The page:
Stephen Howard Woodwind - Repairs, reviews, advice, tips and tales...
Haynes woodwind maintenance manuals
Notes from a small workshop - anecdotes & musings from the workbench
Haynes woodwind maintenance manuals

The vent event



I had a bit of quandary deciding precisely where to document what follows in this article. It refers to a fault I found on a new Chinese bass clarinet, and as such it seemed logical to pop it into the corresponding review of that instrument. Then again it was critical fault that turned out to be confoundedly difficult to pin down, and one that required both the tester at the factory and the same at the retailer to fail spotting it - and thus richly deserved a place in my Black Museum.
Finally though I decided on a Notes article, for two reasons. One, it would perhaps convey some of the frustration associated with locating and fixing unusual problems, and two - it might afford some readers a touch of schadenfreude given that, on the whole, I'm quite positive about the influx of cheap but usable instruments from the East.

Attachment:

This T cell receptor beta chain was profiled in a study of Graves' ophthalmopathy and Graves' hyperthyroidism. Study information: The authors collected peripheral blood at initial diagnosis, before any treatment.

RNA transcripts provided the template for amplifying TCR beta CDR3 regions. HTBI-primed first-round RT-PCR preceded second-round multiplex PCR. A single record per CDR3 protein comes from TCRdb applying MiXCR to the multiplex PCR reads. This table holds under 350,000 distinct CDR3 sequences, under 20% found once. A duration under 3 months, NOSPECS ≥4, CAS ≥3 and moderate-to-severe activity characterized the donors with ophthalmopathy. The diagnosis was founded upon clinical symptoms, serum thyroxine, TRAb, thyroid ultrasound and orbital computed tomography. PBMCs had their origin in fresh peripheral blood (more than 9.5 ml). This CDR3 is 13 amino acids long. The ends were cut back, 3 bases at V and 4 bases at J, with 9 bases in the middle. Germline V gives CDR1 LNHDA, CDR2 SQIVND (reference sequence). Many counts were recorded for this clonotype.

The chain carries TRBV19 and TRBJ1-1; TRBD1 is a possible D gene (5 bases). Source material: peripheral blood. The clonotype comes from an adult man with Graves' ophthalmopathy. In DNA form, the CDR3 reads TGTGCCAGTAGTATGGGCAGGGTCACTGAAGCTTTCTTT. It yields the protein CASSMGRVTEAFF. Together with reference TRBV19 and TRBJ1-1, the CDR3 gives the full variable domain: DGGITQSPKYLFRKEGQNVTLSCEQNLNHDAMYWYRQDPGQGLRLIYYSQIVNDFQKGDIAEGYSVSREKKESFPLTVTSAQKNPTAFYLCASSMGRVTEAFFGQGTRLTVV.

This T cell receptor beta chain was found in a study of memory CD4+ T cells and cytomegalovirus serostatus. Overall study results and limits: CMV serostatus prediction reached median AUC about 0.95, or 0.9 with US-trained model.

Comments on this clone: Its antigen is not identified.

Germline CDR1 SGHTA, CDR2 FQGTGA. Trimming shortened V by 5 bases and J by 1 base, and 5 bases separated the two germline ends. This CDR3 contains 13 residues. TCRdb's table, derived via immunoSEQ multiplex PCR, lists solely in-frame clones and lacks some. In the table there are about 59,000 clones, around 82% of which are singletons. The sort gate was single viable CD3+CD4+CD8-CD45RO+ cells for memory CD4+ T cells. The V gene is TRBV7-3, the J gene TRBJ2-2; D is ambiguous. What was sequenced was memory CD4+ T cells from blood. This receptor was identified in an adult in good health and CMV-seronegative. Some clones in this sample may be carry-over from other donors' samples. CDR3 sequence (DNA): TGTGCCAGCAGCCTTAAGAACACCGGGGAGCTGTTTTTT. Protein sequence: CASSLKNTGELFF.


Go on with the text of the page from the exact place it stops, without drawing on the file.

In some ways I suppose I could say that what these cheap instruments have brought to my profession is a touch of excitement (or maybe I need to get out more). The thing is, when you're faced with the prospect of examining an item for, shall we say, functionality, you tend to start off with a preconceived set of standards - even if you're not an expert. Let's say you just bought a new DVD player and you're checking it over prior to installing it. What would you look for?
I guess you'd check that it looked physically OK, that there weren't any obvious bits missing or hanging off and that it had all the parts you'd expect - such as an on/off button, somewhere for the disc to go and a plug for the power. You wouldn't really expect to have to check that it actually had any electronics inside of it or that the manufacturers hadn't forgotten something fundamental like a set of output sockets.